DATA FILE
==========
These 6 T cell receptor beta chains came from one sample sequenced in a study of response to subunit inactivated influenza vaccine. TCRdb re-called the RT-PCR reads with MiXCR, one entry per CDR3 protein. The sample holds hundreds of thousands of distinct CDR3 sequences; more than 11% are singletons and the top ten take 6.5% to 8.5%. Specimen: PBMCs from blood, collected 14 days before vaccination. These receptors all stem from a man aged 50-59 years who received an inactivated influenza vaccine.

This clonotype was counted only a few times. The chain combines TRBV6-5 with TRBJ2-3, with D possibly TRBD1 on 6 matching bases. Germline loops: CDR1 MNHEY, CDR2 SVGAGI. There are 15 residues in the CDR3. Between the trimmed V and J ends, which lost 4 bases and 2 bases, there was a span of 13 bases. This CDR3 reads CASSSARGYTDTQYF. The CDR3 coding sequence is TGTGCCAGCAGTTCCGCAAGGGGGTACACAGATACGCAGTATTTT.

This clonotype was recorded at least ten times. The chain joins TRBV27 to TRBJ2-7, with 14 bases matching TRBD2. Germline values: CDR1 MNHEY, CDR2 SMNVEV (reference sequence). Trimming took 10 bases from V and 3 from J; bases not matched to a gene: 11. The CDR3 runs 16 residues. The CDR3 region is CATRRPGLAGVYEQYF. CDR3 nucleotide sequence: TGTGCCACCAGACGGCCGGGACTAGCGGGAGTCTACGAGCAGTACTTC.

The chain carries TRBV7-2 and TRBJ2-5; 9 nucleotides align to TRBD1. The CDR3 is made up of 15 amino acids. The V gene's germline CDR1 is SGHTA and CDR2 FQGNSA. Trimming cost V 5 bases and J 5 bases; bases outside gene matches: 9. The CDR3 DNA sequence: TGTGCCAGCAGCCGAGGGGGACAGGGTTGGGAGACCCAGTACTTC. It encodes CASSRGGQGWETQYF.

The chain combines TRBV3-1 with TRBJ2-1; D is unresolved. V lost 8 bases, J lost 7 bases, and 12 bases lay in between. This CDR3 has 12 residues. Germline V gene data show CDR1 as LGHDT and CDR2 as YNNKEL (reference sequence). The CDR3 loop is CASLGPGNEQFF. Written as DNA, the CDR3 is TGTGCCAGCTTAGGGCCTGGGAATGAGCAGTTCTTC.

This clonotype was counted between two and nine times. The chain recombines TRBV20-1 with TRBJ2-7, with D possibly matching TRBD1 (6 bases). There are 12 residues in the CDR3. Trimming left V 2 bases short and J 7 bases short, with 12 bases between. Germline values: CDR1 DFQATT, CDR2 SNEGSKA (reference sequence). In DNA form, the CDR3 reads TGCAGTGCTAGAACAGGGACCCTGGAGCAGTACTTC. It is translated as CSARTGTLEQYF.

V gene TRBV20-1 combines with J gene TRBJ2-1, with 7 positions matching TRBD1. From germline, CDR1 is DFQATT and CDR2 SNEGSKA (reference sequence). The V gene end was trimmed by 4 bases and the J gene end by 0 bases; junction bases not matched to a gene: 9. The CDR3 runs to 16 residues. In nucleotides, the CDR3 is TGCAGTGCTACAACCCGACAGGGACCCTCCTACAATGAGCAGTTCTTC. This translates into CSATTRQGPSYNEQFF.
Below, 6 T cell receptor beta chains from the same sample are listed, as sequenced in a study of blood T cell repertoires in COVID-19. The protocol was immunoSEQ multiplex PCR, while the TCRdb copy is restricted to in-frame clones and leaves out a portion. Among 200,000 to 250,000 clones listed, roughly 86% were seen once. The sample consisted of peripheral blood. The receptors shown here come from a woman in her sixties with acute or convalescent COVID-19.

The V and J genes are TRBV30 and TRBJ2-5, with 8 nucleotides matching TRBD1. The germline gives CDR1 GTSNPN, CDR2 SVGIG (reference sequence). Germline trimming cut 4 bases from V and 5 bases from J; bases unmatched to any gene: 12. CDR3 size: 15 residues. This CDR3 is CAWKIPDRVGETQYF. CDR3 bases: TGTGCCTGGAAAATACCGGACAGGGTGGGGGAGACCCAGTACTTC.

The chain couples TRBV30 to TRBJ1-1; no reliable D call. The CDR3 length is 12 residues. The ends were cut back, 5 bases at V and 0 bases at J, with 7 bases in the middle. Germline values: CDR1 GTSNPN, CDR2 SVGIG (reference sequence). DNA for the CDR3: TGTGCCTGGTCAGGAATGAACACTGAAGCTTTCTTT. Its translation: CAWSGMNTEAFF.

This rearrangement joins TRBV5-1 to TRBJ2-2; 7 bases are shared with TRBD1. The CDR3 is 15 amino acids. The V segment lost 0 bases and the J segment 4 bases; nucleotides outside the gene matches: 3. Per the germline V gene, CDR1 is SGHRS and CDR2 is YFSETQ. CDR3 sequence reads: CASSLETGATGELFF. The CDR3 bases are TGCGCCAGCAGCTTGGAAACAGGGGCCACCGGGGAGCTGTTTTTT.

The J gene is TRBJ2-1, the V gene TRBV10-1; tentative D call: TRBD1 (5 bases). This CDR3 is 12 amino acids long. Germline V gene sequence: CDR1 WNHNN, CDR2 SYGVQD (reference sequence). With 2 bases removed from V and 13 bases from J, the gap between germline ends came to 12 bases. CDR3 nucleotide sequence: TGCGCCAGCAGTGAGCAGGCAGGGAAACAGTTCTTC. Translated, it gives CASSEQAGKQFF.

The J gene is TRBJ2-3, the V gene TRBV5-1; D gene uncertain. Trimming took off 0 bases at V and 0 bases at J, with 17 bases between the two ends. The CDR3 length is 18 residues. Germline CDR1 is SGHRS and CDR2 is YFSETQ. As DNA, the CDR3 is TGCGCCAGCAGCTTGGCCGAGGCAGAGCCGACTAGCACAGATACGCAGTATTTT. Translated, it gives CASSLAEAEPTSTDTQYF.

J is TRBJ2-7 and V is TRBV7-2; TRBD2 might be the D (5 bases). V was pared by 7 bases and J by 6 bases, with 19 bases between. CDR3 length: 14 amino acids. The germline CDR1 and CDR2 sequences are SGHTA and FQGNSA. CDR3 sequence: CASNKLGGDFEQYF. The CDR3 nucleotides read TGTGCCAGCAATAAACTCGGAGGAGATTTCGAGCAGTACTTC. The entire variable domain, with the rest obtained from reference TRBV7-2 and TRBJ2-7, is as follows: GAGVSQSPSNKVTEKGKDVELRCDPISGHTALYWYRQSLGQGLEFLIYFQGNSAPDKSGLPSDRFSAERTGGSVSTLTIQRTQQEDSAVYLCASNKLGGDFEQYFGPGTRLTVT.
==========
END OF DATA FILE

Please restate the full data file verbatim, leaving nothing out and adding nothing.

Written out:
These 6 T cell receptor beta chains came from one sample sequenced in a study of response to subunit inactivated influenza vaccine. TCRdb re-called the RT-PCR reads with MiXCR, one entry per CDR3 protein. The sample holds hundreds of thousands of distinct CDR3 sequences; more than 11% are singletons and the top ten take 6.5% to 8.5%. Specimen: PBMCs from blood, collected 14 days before vaccination. These receptors all stem from a man aged 50-59 years who received an inactivated influenza vaccine.

This clonotype was counted only a few times. The chain combines TRBV6-5 with TRBJ2-3, with D possibly TRBD1 on 6 matching bases. Germline loops: CDR1 MNHEY, CDR2 SVGAGI. There are 15 residues in the CDR3. Between the trimmed V and J ends, which lost 4 bases and 2 bases, there was a span of 13 bases. This CDR3 reads CASSSARGYTDTQYF. The CDR3 coding sequence is TGTGCCAGCAGTTCCGCAAGGGGGTACACAGATACGCAGTATTTT.

This clonotype was recorded at least ten times. The chain joins TRBV27 to TRBJ2-7, with 14 bases matching TRBD2. Germline values: CDR1 MNHEY, CDR2 SMNVEV (reference sequence). Trimming took 10 bases from V and 3 from J; bases not matched to a gene: 11. The CDR3 runs 16 residues. The CDR3 region is CATRRPGLAGVYEQYF. CDR3 nucleotide sequence: TGTGCCACCAGACGGCCGGGACTAGCGGGAGTCTACGAGCAGTACTTC.

The chain carries TRBV7-2 and TRBJ2-5; 9 nucleotides align to TRBD1. The CDR3 is made up of 15 amino acids. The V gene's germline CDR1 is SGHTA and CDR2 FQGNSA. Trimming cost V 5 bases and J 5 bases; bases outside gene matches: 9. The CDR3 DNA sequence: TGTGCCAGCAGCCGAGGGGGACAGGGTTGGGAGACCCAGTACTTC. It encodes CASSRGGQGWETQYF.

The chain combines TRBV3-1 with TRBJ2-1; D is unresolved. V lost 8 bases, J lost 7 bases, and 12 bases lay in between. This CDR3 has 12 residues. Germline V gene data show CDR1 as LGHDT and CDR2 as YNNKEL (reference sequence). The CDR3 loop is CASLGPGNEQFF. Written as DNA, the CDR3 is TGTGCCAGCTTAGGGCCTGGGAATGAGCAGTTCTTC.

This clonotype was counted between two and nine times. The chain recombines TRBV20-1 with TRBJ2-7, with D possibly matching TRBD1 (6 bases). There are 12 residues in the CDR3. Trimming left V 2 bases short and J 7 bases short, with 12 bases between. Germline values: CDR1 DFQATT, CDR2 SNEGSKA (reference sequence). In DNA form, the CDR3 reads TGCAGTGCTAGAACAGGGACCCTGGAGCAGTACTTC. It is translated as CSARTGTLEQYF.

V gene TRBV20-1 combines with J gene TRBJ2-1, with 7 positions matching TRBD1. From germline, CDR1 is DFQATT and CDR2 SNEGSKA (reference sequence). The V gene end was trimmed by 4 bases and the J gene end by 0 bases; junction bases not matched to a gene: 9. The CDR3 runs to 16 residues. In nucleotides, the CDR3 is TGCAGTGCTACAACCCGACAGGGACCCTCCTACAATGAGCAGTTCTTC. This translates into CSATTRQGPSYNEQFF.
Below, 6 T cell receptor beta chains from the same sample are listed, as sequenced in a study of blood T cell repertoires in COVID-19. The protocol was immunoSEQ multiplex PCR, while the TCRdb copy is restricted to in-frame clones and leaves out a portion. Among 200,000 to 250,000 clones listed, roughly 86% were seen once. The sample consisted of peripheral blood. The receptors shown here come from a woman in her sixties with acute or convalescent COVID-19.

The V and J genes are TRBV30 and TRBJ2-5, with 8 nucleotides matching TRBD1. The germline gives CDR1 GTSNPN, CDR2 SVGIG (reference sequence). Germline trimming cut 4 bases from V and 5 bases from J; bases unmatched to any gene: 12. CDR3 size: 15 residues. This CDR3 is CAWKIPDRVGETQYF. CDR3 bases: TGTGCCTGGAAAATACCGGACAGGGTGGGGGAGACCCAGTACTTC.

The chain couples TRBV30 to TRBJ1-1; no reliable D call. The CDR3 length is 12 residues. The ends were cut back, 5 bases at V and 0 bases at J, with 7 bases in the middle. Germline values: CDR1 GTSNPN, CDR2 SVGIG (reference sequence). DNA for the CDR3: TGTGCCTGGTCAGGAATGAACACTGAAGCTTTCTTT. Its translation: CAWSGMNTEAFF.

This rearrangement joins TRBV5-1 to TRBJ2-2; 7 bases are shared with TRBD1. The CDR3 is 15 amino acids. The V segment lost 0 bases and the J segment 4 bases; nucleotides outside the gene matches: 3. Per the germline V gene, CDR1 is SGHRS and CDR2 is YFSETQ. CDR3 sequence reads: CASSLETGATGELFF. The CDR3 bases are TGCGCCAGCAGCTTGGAAACAGGGGCCACCGGGGAGCTGTTTTTT.

The J gene is TRBJ2-1, the V gene TRBV10-1; tentative D call: TRBD1 (5 bases). This CDR3 is 12 amino acids long. Germline V gene sequence: CDR1 WNHNN, CDR2 SYGVQD (reference sequence). With 2 bases removed from V and 13 bases from J, the gap between germline ends came to 12 bases. CDR3 nucleotide sequence: TGCGCCAGCAGTGAGCAGGCAGGGAAACAGTTCTTC. Translated, it gives CASSEQAGKQFF.

The J gene is TRBJ2-3, the V gene TRBV5-1; D gene uncertain. Trimming took off 0 bases at V and 0 bases at J, with 17 bases between the two ends. The CDR3 length is 18 residues. Germline CDR1 is SGHRS and CDR2 is YFSETQ. As DNA, the CDR3 is TGCGCCAGCAGCTTGGCCGAGGCAGAGCCGACTAGCACAGATACGCAGTATTTT. Translated, it gives CASSLAEAEPTSTDTQYF.

J is TRBJ2-7 and V is TRBV7-2; TRBD2 might be the D (5 bases). V was pared by 7 bases and J by 6 bases, with 19 bases between. CDR3 length: 14 amino acids. The germline CDR1 and CDR2 sequences are SGHTA and FQGNSA. CDR3 sequence: CASNKLGGDFEQYF. The CDR3 nucleotides read TGTGCCAGCAATAAACTCGGAGGAGATTTCGAGCAGTACTTC. The entire variable domain, with the rest obtained from reference TRBV7-2 and TRBJ2-7, is as follows: GAGVSQSPSNKVTEKGKDVELRCDPISGHTALYWYRQSLGQGLEFLIYFQGNSAPDKSGLPSDRFSAERTGGSVSTLTIQRTQQEDSAVYLCASNKLGGDFEQYFGPGTRLTVT.